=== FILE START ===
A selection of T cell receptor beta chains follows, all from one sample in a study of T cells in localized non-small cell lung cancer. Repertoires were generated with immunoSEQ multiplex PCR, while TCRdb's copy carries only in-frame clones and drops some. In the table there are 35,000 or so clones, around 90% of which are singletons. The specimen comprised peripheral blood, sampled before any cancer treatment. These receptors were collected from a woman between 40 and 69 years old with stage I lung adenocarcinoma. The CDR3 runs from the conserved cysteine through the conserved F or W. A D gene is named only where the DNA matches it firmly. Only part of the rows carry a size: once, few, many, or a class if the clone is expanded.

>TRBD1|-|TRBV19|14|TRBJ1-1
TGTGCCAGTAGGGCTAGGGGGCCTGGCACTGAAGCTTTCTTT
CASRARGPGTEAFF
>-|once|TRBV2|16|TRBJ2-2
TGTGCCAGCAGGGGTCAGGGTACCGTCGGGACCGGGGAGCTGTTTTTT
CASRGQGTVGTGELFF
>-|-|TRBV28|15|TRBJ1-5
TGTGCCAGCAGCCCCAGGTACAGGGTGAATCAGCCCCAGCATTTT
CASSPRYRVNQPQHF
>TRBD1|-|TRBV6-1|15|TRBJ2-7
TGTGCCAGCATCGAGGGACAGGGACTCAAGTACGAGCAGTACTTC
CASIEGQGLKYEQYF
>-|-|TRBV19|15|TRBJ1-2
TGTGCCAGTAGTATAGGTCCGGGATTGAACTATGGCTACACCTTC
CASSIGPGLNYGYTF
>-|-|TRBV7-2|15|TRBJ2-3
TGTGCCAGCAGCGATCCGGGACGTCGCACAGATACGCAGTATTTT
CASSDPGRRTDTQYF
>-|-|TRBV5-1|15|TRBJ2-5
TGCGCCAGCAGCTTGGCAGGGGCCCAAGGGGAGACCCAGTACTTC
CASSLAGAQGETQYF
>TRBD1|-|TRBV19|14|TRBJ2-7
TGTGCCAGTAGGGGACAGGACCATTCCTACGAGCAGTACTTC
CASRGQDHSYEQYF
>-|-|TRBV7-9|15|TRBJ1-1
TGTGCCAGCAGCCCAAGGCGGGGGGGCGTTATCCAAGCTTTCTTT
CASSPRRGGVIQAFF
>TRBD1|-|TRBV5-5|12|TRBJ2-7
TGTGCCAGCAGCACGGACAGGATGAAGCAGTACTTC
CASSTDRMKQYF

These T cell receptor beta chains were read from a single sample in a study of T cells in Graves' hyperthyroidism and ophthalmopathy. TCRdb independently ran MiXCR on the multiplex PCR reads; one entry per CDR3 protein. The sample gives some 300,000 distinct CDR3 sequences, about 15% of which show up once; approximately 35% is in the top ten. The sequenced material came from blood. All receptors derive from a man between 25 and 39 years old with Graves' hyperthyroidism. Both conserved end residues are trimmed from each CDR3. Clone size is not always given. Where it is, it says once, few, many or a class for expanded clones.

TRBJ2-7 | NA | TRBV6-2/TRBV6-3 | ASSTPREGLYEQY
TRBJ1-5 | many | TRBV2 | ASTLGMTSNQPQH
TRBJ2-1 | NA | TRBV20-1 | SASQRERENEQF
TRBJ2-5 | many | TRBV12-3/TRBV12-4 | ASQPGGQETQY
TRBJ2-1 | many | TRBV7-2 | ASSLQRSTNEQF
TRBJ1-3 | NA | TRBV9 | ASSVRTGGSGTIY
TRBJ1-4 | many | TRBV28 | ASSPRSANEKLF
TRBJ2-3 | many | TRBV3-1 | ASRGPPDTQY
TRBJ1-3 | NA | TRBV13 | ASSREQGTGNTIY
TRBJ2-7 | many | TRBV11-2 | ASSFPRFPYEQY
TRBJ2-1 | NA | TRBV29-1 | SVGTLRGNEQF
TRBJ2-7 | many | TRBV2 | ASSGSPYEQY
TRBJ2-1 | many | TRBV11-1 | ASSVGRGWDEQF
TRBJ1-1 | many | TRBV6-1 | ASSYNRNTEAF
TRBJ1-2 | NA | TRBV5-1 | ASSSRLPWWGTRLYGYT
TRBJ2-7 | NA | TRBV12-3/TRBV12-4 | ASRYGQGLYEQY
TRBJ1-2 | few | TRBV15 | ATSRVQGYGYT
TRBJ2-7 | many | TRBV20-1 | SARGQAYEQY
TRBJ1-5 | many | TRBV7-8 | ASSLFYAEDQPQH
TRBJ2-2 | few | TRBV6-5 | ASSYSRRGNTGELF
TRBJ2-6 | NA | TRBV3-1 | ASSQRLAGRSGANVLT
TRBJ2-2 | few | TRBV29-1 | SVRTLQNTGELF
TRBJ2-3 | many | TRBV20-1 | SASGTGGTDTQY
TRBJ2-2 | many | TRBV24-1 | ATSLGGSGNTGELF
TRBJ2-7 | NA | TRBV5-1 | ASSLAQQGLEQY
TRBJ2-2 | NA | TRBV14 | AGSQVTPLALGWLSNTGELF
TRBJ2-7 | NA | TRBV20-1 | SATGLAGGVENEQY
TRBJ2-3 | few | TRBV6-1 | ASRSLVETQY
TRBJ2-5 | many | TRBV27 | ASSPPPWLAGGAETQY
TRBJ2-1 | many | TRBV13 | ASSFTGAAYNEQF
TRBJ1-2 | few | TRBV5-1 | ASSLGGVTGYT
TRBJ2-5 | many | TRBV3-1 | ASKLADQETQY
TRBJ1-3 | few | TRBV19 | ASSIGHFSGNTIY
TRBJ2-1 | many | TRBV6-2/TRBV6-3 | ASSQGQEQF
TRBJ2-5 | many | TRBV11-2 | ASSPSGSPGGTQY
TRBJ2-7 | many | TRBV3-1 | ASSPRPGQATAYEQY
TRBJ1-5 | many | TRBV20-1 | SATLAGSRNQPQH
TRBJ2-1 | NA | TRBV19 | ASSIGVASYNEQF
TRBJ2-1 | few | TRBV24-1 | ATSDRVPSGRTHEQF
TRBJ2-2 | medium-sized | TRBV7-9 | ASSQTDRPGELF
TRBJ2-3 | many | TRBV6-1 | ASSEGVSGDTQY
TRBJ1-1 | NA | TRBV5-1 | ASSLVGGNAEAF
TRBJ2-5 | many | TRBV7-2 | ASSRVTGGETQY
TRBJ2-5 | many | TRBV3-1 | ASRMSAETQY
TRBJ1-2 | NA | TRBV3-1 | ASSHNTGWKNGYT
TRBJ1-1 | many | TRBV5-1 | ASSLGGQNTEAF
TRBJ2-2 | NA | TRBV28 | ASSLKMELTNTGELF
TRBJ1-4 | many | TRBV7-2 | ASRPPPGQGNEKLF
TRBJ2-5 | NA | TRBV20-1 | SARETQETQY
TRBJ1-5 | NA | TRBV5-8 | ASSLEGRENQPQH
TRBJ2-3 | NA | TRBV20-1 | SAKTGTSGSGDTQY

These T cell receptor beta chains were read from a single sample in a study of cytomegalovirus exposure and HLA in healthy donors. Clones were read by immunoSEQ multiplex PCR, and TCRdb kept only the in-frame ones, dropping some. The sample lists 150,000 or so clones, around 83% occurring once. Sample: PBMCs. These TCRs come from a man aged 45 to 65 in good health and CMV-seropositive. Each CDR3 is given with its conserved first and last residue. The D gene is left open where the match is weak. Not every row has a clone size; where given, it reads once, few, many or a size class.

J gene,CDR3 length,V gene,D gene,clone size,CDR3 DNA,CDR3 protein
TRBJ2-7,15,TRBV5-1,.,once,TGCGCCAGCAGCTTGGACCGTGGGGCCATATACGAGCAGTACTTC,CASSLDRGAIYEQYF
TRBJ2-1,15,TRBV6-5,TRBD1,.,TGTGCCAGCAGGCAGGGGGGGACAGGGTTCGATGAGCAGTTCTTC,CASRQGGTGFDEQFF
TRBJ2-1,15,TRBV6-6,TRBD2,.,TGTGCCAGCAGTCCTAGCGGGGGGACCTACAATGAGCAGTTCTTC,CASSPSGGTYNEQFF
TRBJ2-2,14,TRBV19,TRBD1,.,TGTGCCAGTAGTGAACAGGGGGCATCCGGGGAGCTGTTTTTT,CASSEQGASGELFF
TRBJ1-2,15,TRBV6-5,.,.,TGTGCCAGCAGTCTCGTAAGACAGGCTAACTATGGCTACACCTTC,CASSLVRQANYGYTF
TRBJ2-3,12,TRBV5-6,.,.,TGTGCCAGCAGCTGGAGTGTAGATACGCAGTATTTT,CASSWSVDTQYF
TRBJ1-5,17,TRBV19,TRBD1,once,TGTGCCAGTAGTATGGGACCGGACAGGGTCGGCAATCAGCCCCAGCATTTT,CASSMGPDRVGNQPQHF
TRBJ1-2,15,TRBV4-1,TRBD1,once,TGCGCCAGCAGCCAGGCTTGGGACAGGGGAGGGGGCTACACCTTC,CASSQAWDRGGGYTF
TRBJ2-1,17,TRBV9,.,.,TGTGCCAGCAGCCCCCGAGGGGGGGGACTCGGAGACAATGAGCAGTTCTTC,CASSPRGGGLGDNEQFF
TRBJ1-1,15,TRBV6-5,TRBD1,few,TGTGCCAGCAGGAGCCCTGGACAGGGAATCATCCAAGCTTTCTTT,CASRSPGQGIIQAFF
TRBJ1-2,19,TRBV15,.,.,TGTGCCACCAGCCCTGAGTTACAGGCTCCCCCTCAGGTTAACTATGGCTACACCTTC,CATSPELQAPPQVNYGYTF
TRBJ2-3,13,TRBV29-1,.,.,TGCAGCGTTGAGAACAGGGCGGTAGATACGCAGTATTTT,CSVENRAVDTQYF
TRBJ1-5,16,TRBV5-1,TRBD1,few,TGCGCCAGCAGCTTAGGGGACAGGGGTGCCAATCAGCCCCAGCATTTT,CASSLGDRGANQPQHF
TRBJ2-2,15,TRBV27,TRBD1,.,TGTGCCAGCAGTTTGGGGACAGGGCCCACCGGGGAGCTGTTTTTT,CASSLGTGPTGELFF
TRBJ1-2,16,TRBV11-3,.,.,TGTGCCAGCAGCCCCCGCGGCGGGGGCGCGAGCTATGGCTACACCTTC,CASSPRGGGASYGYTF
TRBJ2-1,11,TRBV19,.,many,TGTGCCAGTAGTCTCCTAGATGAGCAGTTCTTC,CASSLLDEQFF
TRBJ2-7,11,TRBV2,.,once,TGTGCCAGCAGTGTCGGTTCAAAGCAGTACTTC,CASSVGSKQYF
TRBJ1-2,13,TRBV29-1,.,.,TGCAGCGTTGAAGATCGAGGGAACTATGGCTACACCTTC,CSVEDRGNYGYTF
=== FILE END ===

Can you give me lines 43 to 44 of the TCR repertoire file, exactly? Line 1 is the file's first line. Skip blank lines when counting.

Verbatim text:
TRBJ2-1 | NA | TRBV29-1 | SVGTLRGNEQF
TRBJ2-7 | many | TRBV2 | ASSGSPYEQY